Guardians Frontline review (Quest)

Guardians Frontline, from VirtualAge Games and published by Fast Travel Games, is out now for the Meta Quest 2 – here’s our review.

Any game that takes inspiration from the likes of StarCraft and Halo is going to have a lot to live up to, yet that’s how Guardians Frontline positions itself with its mix of action and real time strategy – and it does so within a VR environment as well. Attempting to even just approach one of those two sci-fi classics feels like a daunting task, so we were curious to see how they’d deal with two.


You’ll quickly notice that some of that inspiration has been translated into the game’s visual style, with different environments to explore across three planets that are home to fourteen different missions. There’s a decent five to seven hour campaign here with some mild story elements (mostly told in between rather than during missions), and there’s support for co-op and competitive multiplayer gameplay once you’re done with the campaign as well. Beyond that, there’s even support for community-made levels, so this is a game designed with lasting appeal in mind.

Gameplay-wise, Guardians Frontline is mostly a first person shooter, though its StarCraft touches can be seen in the interesting way in which you can manage resources towards upgrades and new buildings, as well as the deployment of your troops. This happens when you switch to the ‘tactical view’ and become able to view things from overhead as you see where the enemy is and counter them with your own troops without actively controlling them.


In first person mode, the game even supports vehicles – giving you that Halo vibe as you switch between the different weapons available to you. And while you can stay in first person if you want, it’s a lot of fun to switch (in real time) to the tactical map and move some stuff around, flanking the enemy from one side while approaching them yourself from the other side just seconds later. We would have enjoyed more narrative-driven missions and objectives for more immersion during the campaign though, as the mission structure of Guardians Frontline is tied to its multiplayer modes (Conquest, Domination, Survival, Protect and Defend) more than it is to its storyline.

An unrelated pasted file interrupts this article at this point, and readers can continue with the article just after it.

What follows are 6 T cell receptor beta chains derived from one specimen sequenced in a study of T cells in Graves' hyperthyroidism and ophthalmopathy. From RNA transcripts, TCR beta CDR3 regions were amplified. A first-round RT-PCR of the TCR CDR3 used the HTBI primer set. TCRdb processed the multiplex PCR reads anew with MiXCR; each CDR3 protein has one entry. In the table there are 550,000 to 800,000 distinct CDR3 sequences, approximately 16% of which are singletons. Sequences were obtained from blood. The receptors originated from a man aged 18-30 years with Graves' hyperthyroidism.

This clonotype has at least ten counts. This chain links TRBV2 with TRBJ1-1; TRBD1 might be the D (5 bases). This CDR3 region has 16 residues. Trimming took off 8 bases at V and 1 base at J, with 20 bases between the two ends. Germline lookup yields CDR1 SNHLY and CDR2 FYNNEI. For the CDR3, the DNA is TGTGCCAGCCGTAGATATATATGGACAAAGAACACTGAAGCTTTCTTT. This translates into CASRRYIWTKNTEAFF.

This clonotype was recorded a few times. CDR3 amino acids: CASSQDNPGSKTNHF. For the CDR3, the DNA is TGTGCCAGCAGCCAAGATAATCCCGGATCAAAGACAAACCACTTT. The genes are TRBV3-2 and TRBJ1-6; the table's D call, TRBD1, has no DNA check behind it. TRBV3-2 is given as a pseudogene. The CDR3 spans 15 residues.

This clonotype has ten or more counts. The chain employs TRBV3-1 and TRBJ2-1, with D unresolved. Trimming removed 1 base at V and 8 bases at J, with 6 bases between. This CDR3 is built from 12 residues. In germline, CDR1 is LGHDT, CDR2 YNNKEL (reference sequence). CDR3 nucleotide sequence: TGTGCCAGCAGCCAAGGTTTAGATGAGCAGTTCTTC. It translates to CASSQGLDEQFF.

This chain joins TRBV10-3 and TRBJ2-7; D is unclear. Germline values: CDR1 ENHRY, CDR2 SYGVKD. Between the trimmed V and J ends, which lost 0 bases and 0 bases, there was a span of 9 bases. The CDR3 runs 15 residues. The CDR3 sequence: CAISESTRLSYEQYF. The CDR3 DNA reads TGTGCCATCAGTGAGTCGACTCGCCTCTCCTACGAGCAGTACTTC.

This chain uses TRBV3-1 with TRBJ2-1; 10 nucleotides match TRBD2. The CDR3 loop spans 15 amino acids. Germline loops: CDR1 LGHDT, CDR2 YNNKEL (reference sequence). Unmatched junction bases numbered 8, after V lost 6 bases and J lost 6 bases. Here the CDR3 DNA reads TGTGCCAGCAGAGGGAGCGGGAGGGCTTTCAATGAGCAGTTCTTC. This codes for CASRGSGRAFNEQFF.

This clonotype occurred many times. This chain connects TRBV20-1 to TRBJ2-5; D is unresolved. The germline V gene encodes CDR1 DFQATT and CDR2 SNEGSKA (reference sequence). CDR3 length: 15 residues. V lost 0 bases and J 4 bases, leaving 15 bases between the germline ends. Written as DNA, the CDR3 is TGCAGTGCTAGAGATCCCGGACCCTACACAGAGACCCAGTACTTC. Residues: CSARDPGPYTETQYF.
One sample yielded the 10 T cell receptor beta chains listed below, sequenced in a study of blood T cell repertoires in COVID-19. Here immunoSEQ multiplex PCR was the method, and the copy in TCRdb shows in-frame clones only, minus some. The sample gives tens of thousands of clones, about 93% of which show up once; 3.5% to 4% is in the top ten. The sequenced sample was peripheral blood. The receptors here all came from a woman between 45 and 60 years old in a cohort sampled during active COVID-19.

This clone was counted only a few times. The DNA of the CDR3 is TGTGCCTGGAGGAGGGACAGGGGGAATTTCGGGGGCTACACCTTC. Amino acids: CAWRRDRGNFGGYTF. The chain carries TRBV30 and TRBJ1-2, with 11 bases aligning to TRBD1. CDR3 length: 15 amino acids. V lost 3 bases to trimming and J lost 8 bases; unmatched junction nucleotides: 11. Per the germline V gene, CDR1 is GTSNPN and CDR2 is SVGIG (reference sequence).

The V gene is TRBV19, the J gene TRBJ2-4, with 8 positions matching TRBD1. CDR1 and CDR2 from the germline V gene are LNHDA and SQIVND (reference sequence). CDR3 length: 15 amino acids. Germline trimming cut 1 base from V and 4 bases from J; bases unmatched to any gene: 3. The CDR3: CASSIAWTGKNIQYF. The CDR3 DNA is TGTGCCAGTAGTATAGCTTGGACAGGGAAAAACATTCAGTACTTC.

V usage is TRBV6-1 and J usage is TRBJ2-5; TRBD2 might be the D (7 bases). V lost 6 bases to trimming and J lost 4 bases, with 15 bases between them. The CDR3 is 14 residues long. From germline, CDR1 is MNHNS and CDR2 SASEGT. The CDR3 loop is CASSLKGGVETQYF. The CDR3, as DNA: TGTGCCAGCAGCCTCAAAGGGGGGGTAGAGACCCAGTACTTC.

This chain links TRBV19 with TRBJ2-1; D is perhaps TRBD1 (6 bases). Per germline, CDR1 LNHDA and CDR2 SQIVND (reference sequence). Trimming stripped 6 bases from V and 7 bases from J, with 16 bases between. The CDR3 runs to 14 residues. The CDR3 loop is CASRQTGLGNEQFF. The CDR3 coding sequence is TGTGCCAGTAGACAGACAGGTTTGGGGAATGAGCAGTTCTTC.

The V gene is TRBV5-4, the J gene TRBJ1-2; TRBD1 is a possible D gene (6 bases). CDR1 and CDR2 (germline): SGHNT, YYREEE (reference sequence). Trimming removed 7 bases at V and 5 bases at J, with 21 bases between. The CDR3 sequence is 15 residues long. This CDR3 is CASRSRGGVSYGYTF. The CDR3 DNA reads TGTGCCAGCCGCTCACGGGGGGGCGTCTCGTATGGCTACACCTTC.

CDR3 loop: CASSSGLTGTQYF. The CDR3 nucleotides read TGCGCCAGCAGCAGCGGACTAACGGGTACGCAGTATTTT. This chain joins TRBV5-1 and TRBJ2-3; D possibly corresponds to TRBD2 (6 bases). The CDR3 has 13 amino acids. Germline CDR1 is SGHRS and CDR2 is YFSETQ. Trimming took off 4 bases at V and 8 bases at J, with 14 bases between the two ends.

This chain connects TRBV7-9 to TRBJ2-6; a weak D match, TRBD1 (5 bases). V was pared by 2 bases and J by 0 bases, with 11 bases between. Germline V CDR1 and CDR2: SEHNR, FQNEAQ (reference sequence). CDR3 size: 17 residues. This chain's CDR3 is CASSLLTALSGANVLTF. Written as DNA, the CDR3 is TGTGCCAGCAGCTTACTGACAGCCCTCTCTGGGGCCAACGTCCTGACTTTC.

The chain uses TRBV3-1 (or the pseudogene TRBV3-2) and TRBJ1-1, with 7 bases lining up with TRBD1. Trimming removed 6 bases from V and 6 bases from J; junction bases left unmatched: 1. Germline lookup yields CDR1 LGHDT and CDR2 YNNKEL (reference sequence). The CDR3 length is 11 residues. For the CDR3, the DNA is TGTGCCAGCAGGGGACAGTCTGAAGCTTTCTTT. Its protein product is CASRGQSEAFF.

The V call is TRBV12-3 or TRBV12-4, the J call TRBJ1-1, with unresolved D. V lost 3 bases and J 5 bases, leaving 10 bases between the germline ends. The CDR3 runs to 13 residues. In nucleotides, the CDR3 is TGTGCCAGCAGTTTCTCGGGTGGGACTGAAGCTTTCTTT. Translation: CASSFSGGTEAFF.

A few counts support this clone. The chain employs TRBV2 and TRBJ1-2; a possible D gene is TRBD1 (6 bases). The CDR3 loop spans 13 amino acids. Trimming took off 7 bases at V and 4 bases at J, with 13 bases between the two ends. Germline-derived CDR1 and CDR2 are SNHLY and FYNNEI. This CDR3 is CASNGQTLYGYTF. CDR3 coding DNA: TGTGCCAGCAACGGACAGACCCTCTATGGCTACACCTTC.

Unsurprisingly (with a publisher like Fast Travel involved), Guardians Frontline features plenty of control and comfort options, and the game’s user interface is far more intuitive than we had expected from a genre crossover like this. We have to commend VirtualAge Games for how well they managed to realize their vision of blending first person shooting with real time strategy, with the biggest thing holding them back being the lack of horsepower on the Quest 2 – making the visuals lag behind the AAA inspirations they used. We can’t wait to see this formula return in future headset generations.

Score: 8.0/10

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